DAYTONA BEACH, Fla. – The Latest from the Daytona 500 on Sunday (all times local):
NASCAR executive Mike Helton brought some humor to the pre-race driver meeting, a traditionally staid ceremonial recognition of dignitaries that concludes with drivers receiving one final briefing before the race.
Helton one-by-one introduced all the Hall of Fame drivers in attendance, with 2015 inductee Bill Elliott last. Elliott is a two-time Daytona 500 winner and former NASCAR champion, and his 20-year-old son will make his Daytona 500 debut Sunday.
Chase Elliott replaced Jeff Gordon in the iconic No. 24 Chevrolet and put it on the pole for the 500, so Helton simply introduced his Hall of Fame father as "Chase's dad."
He also noted that Hall of Famer Glenn Wood is attending his 70th consecutive Daytona 500, but wryly noted that it's only the 58th running of "The Great American Race."
"They did race down there on the beach, though," Helton smiled.
— Jenna Fryer
The Daytona 500 is a star-studded attraction that draws all sorts of celebrities.
Here are some of the ones on hand:
Model Charlotte McKinney, rapper Wyclef Jean, TV personality Brody Jenner, actor Jason Biggs, actor Justin Bartha, actor Larenz Tate, Miami Dolphins defensive tackle Ndamukong Suh, Tampa Bay Buccaneers receiver Vincent Jackson, Jacksonville Jaguars linebacker Paul Posluszny, and Washington Nationals outfielder and reigning National League MVP Bryce Harper.
— Mark Long
Actor Gerard Butler is keeping his command to start engines before the Daytona 500 under wraps.
"My command? That's a surprise," he said. "I have something up my sleeve, though, that I think you might like — or not. We'll see what happens when I get out there. I like living in the moment."
One reporter impressed Butler with a tweaked version of the actor's famous "This is Sparta" line from the 2006 hit movie "300." The reporter asked Butler if he considered opening with "This is Daytona!"
"Now, I'm going to say, 'No, no, don't be silly,'" Butler said. "And then I'm going to go to the organizers and say, (can I use) 'This is Daytona?'"
— Mark Long
Ken Griffey Jr. says steroid-tainted slugger Barry Bonds deserves to be in the Hall of Fame.
Griffey is serving as honorary starter for the Daytona 500, where he will waive the green flag to start the 58th running of "The Great American Race." Before he took his spot in the starter's stand Sunday, he met with the media and one of the first questions was about Bonds belonging in Cooperstown.
"Yeah," Griffey said after a long pause. "I think that overall, when you look what people have done, yeah. It's not my vote, so I can't vote for him. But if you look at what he's done, those numbers speak for themselves."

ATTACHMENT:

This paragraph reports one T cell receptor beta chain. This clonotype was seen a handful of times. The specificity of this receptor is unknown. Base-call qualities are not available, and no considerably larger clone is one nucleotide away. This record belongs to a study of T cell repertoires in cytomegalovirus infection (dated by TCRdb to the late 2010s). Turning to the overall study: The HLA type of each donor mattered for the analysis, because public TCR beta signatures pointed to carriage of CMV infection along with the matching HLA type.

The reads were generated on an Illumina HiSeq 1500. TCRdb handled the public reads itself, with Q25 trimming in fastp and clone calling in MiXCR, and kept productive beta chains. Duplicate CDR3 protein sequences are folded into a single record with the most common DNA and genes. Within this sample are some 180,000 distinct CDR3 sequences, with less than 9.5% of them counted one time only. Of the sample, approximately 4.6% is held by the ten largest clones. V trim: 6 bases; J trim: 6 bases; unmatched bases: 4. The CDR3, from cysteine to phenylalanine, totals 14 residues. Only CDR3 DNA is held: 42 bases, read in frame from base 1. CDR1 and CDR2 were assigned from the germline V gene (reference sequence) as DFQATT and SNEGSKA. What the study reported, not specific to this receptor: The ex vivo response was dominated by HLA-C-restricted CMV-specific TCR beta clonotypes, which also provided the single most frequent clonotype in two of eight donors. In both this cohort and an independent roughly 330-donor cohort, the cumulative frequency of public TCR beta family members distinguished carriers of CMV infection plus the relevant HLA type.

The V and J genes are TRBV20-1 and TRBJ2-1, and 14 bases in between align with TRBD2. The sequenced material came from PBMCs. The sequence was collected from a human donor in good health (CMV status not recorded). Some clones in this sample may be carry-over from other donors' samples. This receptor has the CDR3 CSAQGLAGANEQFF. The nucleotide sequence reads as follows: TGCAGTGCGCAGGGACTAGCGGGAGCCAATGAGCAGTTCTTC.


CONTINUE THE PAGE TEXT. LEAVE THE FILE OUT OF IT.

The polarizing home run king, Bonds is returning to the major leagues as hitting coach for the Miami Marlins. Bonds is 0 for 4 in annual Hall of Fame balloting. He received 44 percent of the vote in January, a career high but far short of the 75 percent needed for induction.
Like Bonds, former home run king and admitted steroid user Mark McGwire also is back in baseball. He is the bench coach for the San Diego Padres.
Griffey declined to speculate whether being back in the game would help either one when it comes time to vote every year.
"I have no idea," Griffey said. "My thing is I don't vote, so my opinion doesn't matter. It's up to the guys who do it for a living to decide what they want to do. I was honored by them voting for me. But it's up to these guys to determine if they get in or not. It's not up to me."
As for the 500, Junior is going with Junior. Griffey and Dale Earnhardt Jr. have signed and exchanged items for charity over the years. Griffey even has a signed hood from one of Earnhardt's cars on display in his Orlando home.
"I've always been an Earnhardt family fan," Griffey said. "I wore black batting gloves on Sunday when I played for the Reds."
— Mark Long
John Cena is driving the pace car for the Daytona 500.
But is the WWE star on the Road to WrestleMania?
Cena raised his right arm in an exaggerated motion roughly six weeks after undergoing shoulder surgery. The 15-time WWE champion refused to officially rule himself out of a WrestleMania match April 3 in Dallas.
"It would personally be unfortunate for me to miss WrestleMania," Cena said. "But if I can't perform, it would be unfortunate to the people watching WrestleMania to see me try to suffer through something that isn't worthy of the event."
Cena, whose catchphrase is "You Can't See Me," joked that the drivers will, in fact, be able to see him in the Toyota Camry.
"I've installed a brilliant series of lights on top," Cena said. "They will see me today, my friend. They will see me."
Cena picked his friend Carl Edwards to win.
Cena will host the upcoming reality competition series "American Grit" starting April 14.
— Dan Gelston
It's Daytona Day!
The 58th running of the Daytona 500 is Sunday, and although rookie Chase Elliott is on the pole, Hendrick Motorsports teammate Dale Earnhardt Jr. is considered the man to beat in "The Great American Race."
Earnhardt and his car nicknamed "Amelia" have been nearly unstoppable at recent restrictor-plate races. Junior has four wins in six races with Amelia over the last 13 months.
Earnhardt says his team has been talked up quite a bit this week but he hopes people don't underestimate the competition. He says a lot of cars and drivers are capable of winning.
Driver Denny Hamlin believes only a handful of teams are capable of winning Sunday. Hamlin and his Joe Gibbs Racing teammates Matt Kenseth, Kyle Busch and Carl Edwards are among Earnhardt's toughest competition. Team Penske drivers Brad Keselowski and Joey Logano also are expected to contend.
— Mark Long